Now why can't I do that? I probably have the same stereotypes of homeless camps that a lot of people have. I have taken students to a homeless shelter every year to make sandwiches for homeless residents of the city, but I would find going to the homeless camp too scary.

    Homelessness is tragic in our society for the mentally ill. Jobless people are among the ranks of the homeless and should be helped.

    I ofter wonder why we can't do more as a society to provide temporary housing for the homeless including facilities in a camplike setting.

    Nice thought provoking hub.

  • Kimberly Bunch profile image

    Kimberly Bunch 7 years ago from EAST WENATCHEE

    Wow! What an amazing story and you had the courage to step forward with your son to see and experience firsthand how they lived. You didn't even need to leave the country for this journey. Great insight!

    I especially like what you said here: "They found that life was easier to some degree by banning together and working together, for alone it was not only lonely and dangerous, but it was nearly impossible to survive when you had to do all the things they did just to get through a day."


    Thank you for sharing this moving first hand experience you had viewing and seeing upfront and close to what is really going on with our homeless population.

    Blessings :)

  • JY3502 profile image

    John Young 7 years ago from Florence, South Carolina

    I agree with Paradise7. I once was homeless but ended up managing a Christian homeless shelter for over 7 years. There are a good number of alcoholics and drug users and just plain lazy people. But there are also more and more joining their ranks due to the economy. Good story DD.

  • Paradise7 profile image

    Paradise7 7 years ago from Upstate New York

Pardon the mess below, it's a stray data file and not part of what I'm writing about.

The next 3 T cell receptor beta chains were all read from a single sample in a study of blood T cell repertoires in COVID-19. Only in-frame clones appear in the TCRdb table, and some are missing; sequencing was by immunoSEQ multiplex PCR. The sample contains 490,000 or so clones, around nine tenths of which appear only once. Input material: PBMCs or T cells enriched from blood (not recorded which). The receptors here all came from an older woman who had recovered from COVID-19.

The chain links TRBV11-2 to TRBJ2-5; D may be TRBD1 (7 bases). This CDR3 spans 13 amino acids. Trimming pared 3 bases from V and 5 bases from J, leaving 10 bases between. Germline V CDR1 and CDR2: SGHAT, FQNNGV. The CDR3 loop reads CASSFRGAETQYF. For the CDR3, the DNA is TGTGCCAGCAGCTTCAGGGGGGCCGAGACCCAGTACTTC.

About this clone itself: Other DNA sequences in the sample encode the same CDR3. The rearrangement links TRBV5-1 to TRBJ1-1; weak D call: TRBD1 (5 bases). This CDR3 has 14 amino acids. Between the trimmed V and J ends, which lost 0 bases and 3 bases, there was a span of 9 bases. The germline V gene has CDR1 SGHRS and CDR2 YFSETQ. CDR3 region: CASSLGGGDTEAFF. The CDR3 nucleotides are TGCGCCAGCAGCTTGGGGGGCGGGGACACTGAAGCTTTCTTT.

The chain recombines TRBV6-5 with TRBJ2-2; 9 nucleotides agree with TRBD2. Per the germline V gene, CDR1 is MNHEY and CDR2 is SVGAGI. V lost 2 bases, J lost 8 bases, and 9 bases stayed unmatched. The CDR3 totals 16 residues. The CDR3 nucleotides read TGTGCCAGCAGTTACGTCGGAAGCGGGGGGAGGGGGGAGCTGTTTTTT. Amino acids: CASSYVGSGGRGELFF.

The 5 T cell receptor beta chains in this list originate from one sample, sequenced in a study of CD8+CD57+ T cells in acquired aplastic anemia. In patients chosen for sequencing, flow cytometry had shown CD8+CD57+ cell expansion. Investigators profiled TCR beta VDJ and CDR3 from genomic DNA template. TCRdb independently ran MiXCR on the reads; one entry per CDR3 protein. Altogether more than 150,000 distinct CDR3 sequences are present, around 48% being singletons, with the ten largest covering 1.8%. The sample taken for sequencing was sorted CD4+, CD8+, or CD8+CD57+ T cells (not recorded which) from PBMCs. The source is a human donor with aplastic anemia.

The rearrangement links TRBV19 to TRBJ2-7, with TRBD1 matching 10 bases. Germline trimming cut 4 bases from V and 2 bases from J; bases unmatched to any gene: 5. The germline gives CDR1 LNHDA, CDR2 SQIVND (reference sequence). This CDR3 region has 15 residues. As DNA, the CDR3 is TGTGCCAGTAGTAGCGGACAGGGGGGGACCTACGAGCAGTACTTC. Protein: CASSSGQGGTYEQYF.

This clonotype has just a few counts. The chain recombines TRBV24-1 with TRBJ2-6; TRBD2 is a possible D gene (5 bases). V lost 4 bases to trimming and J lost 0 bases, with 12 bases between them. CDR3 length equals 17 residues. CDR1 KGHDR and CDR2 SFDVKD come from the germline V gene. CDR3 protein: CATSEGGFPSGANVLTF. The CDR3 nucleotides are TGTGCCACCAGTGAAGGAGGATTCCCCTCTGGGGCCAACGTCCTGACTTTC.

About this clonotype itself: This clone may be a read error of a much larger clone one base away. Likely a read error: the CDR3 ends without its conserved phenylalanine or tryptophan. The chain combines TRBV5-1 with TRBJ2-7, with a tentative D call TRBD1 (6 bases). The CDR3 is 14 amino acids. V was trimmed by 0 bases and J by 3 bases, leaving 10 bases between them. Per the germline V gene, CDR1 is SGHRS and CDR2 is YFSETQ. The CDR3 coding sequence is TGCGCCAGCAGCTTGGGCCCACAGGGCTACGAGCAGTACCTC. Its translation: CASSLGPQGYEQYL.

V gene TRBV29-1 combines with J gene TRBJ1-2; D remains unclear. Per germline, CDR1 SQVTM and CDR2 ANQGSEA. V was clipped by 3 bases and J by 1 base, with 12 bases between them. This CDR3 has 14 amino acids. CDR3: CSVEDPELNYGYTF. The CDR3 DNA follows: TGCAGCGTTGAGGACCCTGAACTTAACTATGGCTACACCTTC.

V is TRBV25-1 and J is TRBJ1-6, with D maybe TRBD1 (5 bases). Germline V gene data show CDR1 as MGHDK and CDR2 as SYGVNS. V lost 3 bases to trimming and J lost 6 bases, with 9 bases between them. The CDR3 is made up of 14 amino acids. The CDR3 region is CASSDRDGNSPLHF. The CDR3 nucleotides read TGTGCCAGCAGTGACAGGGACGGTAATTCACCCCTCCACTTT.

This is very good. There are also many, many homeless people who are hopeless alchoholics or suffering from paranoid schizophrenia who live on the streets and would not fit in with this group.

    In short, there are as many different kinds of homeless people as there are different kinds of people, and you certainly CAN'T categorize them all as lazy or stupid or incompetent, or whatever. Good point, in this hub, that those folks whose survival is challenged every day, naturally spend their time with the daily struggle, and they are not lazy in this endeavor, at all, otherwise they wouldn't continue to survive.

  • Cagsil profile image

    Cagsil 7 years ago from USA or America

    That is one incredible article. I very much enjoyed that and it must have been an amazing to see. I have seen it and I also am reminded of those who are even shunned in these groups. The out-casts, those who are alone and barely make ends meet more or less. It is a shame what some people will do, but I think the problem lies in the fact that society itself has let them down and want no part of it. They have accepted their positions as being homeless, because many would rather not abide by what the majority of society wants. The direction many societies are traveling are extremely dangerous and inherent to those in power, and their abusive action on everyone. This was AWESOME to read and I am glad you wrote about it.

    I recently wrote a hub on Shame and Poverty. Not to mention, moral values and family values. I rated up and bookmarked. Thank you. :)